Too much tertiary education... Former performer/wrestler...Former teacher... Scientist... Published author... Father... Want to be a writer if I grow up...
Published September 18th 2018
A good album by a father-son team
Unlike, apparently, 90% of Australians, I was not completely enamoured of Crowded House. Yes, they had some good tracks, I liked the work they did with Tim Finn best, and their live show that I went to was entertaining in a sing-along sort of a way. But they did not do "it" for me. Having said that, I was a fan of Split Enz. Message To My Girl is still a favourite track 30 years later. So, my musical impressions of Neil Finn are positive, if not a little mixed at times.
So, it was with some degree of apprehension that I went into this album. I wasn't sure what I was going to get. The liner notes tell me it's full of guests – half of whom seem to be members of the Finn family – and these include Mick Fleetwood and the Barnes children. That confused me even more. Was this an album getting ready for Neil's inclusion in the touring version of Fleetwood Mac? Was this an attempt to hit the Australian pop scene? What?
Well, fortunately, it is none of those. Light Sleeper is an album that stands wholly on its own. It is not beholden to any of Neil Finn's past achievements; it is setting up an album designed for him and his son to collaborate and shine through in the best way they see possible.
And, more than anything else, it works.
Opener Prelude – Island Of Peace is a pleasant aural journey, lulling you into a sense of relaxation, which is carried on by Meet Me In The Air. These two tracks would not be out of place on a chill-out album of the 1990s.
Where's My Room changes things up a little. A driving beat and the string sounds give it that 1990s Brit-pop feel that most Brit-poppers have forgotten, but updated with a more modern feel at the same time. The changes in it, as well, add to the difference in the song; the piano interlude leading to a deeper voice and a slight change of tempo. Probably my favourite track on the album.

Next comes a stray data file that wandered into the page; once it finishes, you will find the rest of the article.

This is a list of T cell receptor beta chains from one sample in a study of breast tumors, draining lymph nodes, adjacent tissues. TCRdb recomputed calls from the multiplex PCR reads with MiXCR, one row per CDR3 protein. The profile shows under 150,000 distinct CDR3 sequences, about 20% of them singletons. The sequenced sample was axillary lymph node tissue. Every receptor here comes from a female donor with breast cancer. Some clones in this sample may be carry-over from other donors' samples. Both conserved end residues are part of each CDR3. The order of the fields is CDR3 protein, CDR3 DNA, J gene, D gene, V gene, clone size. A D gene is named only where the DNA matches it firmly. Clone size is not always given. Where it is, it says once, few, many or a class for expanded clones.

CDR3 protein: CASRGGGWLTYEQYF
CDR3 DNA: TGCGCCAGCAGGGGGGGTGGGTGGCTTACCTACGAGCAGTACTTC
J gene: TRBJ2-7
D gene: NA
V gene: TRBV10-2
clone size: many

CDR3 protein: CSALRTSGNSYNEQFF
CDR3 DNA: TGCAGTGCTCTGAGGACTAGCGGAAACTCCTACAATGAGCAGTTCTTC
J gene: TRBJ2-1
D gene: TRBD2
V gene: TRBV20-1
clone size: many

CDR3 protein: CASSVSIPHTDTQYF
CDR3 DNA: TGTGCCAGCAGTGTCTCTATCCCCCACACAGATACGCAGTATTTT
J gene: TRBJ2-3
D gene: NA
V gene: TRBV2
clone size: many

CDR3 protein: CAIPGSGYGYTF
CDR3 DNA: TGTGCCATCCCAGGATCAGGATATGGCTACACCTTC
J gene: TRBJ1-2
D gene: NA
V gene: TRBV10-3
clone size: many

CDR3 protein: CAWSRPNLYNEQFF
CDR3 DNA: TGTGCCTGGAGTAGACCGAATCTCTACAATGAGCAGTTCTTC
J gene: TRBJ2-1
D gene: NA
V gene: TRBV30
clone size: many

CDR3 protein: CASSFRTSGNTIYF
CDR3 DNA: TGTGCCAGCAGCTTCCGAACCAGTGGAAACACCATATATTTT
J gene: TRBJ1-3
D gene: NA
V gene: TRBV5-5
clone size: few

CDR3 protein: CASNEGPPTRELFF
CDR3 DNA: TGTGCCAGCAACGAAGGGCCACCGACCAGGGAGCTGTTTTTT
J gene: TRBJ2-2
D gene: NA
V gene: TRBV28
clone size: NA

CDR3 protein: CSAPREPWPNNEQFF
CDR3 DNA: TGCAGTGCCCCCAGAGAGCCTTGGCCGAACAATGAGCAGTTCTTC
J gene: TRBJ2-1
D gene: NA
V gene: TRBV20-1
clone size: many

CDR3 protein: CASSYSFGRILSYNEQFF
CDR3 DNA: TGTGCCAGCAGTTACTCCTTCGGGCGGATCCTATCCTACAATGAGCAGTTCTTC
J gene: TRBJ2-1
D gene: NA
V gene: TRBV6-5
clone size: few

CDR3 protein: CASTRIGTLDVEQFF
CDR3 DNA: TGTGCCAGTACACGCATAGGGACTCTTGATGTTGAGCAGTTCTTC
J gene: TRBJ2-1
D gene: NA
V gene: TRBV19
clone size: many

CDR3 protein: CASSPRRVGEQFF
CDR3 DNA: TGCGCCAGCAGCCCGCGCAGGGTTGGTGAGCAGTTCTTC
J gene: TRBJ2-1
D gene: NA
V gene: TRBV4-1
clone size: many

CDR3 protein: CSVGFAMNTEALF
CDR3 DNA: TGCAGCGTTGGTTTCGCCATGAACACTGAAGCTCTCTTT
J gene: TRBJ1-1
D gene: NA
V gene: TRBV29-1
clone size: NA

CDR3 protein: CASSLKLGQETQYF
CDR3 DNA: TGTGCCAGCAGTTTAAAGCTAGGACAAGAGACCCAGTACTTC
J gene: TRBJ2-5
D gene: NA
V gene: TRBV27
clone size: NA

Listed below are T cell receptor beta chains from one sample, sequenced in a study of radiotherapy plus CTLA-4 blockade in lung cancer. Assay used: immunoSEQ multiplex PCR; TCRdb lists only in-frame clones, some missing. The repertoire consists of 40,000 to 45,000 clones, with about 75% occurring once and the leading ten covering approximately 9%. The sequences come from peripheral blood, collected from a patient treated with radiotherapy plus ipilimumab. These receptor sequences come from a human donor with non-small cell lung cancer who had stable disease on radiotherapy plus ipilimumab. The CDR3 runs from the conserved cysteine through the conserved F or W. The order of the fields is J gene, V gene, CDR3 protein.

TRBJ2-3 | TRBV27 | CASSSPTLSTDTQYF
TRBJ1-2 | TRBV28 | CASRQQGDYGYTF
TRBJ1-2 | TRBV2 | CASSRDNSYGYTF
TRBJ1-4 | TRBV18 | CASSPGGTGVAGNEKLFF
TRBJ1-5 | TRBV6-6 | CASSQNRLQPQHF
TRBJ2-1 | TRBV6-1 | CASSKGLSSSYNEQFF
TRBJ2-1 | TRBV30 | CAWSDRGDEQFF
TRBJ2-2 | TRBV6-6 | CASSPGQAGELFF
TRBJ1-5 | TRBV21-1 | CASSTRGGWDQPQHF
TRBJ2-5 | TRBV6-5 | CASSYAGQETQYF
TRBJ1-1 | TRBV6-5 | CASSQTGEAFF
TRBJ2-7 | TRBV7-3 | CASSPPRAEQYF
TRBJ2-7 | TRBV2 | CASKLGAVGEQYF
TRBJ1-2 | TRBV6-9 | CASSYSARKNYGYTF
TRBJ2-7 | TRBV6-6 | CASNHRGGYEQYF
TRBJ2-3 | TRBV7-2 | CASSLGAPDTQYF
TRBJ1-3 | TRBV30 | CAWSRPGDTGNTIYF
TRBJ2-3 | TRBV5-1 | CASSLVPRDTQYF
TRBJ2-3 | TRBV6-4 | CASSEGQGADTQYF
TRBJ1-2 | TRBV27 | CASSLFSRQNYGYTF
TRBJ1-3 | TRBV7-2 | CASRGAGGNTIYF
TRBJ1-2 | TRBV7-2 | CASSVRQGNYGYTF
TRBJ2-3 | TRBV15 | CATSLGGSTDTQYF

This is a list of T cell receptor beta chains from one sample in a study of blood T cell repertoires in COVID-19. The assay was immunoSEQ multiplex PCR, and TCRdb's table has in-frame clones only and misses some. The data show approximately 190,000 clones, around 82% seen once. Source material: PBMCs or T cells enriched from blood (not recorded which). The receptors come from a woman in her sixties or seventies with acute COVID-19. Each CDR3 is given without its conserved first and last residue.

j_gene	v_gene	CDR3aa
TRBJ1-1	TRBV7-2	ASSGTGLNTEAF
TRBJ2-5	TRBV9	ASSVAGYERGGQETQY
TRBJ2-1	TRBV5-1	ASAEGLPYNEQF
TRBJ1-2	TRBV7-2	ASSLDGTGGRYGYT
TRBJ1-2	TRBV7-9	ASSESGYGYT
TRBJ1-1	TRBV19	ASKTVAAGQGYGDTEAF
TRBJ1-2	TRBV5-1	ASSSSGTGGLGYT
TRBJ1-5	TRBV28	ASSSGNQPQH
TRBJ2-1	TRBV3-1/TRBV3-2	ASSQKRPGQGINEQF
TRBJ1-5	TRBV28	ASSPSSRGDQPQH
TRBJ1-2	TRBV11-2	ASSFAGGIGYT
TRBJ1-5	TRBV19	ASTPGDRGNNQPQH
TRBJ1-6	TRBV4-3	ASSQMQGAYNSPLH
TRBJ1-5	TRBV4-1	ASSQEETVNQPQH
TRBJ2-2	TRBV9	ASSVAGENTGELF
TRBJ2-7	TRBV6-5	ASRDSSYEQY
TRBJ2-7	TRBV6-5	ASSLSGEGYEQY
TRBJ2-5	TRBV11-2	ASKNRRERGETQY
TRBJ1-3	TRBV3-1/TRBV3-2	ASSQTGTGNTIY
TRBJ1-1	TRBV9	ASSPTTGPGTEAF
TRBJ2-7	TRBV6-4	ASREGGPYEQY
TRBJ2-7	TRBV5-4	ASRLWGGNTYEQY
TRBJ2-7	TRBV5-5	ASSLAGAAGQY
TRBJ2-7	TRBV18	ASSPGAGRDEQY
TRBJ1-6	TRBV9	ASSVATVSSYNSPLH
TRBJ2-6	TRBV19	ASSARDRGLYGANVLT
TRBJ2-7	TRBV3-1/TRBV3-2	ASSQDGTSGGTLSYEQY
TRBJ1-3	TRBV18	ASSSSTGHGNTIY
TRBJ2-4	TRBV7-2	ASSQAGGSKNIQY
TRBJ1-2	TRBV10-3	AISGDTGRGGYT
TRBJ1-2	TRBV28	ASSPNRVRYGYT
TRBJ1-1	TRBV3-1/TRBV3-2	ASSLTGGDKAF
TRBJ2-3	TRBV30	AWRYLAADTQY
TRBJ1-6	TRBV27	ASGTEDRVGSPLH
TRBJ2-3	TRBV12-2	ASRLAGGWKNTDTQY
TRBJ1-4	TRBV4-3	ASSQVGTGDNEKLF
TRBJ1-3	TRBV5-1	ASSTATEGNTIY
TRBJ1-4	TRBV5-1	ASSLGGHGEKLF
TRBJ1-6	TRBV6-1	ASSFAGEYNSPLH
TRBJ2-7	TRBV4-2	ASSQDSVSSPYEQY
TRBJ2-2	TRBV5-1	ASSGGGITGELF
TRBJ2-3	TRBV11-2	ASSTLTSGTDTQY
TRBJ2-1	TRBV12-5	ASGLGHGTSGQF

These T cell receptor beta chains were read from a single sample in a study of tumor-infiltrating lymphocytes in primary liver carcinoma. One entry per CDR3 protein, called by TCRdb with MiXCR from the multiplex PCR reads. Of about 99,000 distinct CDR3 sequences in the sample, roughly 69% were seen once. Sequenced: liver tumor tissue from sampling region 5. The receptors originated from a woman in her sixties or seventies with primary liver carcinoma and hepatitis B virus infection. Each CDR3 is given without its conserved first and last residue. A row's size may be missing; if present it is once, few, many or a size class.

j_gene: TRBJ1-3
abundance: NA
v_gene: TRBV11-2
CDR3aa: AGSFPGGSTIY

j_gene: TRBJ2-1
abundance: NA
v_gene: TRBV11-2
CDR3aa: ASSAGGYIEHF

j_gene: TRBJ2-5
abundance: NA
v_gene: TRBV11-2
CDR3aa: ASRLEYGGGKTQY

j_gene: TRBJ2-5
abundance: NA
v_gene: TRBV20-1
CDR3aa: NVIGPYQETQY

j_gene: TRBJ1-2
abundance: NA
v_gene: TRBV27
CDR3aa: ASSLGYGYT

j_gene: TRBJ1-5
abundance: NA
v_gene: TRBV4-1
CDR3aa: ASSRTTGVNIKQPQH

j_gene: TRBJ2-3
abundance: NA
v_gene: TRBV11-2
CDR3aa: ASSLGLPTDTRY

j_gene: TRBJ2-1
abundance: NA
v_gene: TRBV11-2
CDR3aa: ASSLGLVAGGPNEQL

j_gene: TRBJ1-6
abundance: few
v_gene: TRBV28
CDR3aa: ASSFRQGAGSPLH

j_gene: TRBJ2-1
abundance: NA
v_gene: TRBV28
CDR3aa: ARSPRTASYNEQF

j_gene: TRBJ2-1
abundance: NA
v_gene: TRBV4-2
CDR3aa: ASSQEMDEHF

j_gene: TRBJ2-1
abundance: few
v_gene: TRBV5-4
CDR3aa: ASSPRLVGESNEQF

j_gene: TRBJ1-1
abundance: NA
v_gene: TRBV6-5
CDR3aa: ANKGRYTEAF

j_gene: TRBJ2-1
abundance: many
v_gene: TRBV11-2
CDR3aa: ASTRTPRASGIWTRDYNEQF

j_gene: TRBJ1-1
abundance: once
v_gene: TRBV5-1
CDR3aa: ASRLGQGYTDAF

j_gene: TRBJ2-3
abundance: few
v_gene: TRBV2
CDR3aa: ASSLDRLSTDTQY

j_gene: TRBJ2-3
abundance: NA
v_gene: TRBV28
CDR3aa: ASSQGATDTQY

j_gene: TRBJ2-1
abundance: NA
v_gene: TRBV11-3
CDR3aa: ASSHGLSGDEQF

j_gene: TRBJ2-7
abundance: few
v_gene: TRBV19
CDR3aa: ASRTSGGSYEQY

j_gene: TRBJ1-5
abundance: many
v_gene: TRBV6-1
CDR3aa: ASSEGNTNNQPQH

Anger Plays A Part could easily have come from a Paul McCartney album, or even a Crowded House one. However, this is one track where the lyrics, I found, actually spoke to me. I really liked this track.
Listen is a track that utilises the harmonies of the singers to their fullest. It had the feel of a Roger Waters track, although with much more pleasant voices (nothing against Roger Waters, as I have most of his solo output). One of the album's highlights.
Any Other Way was just there, unfortunately. And then Back To Life hits. It is still in that relaxed, laid-back mode, but it stands out to me as one of the better tracks on the album, with a great chorus and such beautiful harmonies. And then there's the mandolin (I think) that just adds a sense of etherealness to it at the right time. This would not have been out of place in a Beach Boys post-Pet Sounds album.
Hiding Place is another chill-out track that washes over the listener like a comfortable blanket of sound. The gorgeous piano and choir-like singing add to that impression.
Ghosts is another stand-out track. A different sound again, like the sort of experimentation Mike Oldfield used to do between re-releasing different versions of Tubular Bells.
We Know What It Means is the closest thing here to sounding like a Crowded House track, but that is not a bad thing. It is a good song, with those voices still driving to the forefront and the lyrics as intricate as any he has written.
Hold Her Close, a track they subsequently "gave" to New Zealand Prime Minister Jacinda Ardern to celebrate the birth of her daughter, closes the album out, and once again, we are back into McCartney territory. This one, according to the liner notes, is just Liam singing, and, well, he has a voice on him. It is a very nice way to finish what has been a pleasant sonic journey.
This is not a Split Enz album. This is not a Crowded House album. This is an album celebrating the joy of family and showing that sometimes the genetic fruit does not fall far from the tree. Not every child of a great artist seems to inherit their talent; Liam Finn has done that and in spades. Of course, we don't know who did what and how much, but it is obvious this was a collaboration. The music is glorious. It would be the ideal music to put on at a dinner except it does have a habit of grabbing you, and that is not what you want from dinner music.
What I would suggest is to sit outside in the sun, a glass of your favourite cold beverage in one hand, sunglasses on, lying on a Lay-Z-Boy banana lounge, this on the iPod, earbuds in, sunglasses on, and chill out, letting the music take you wherever it will. It is worth the journey.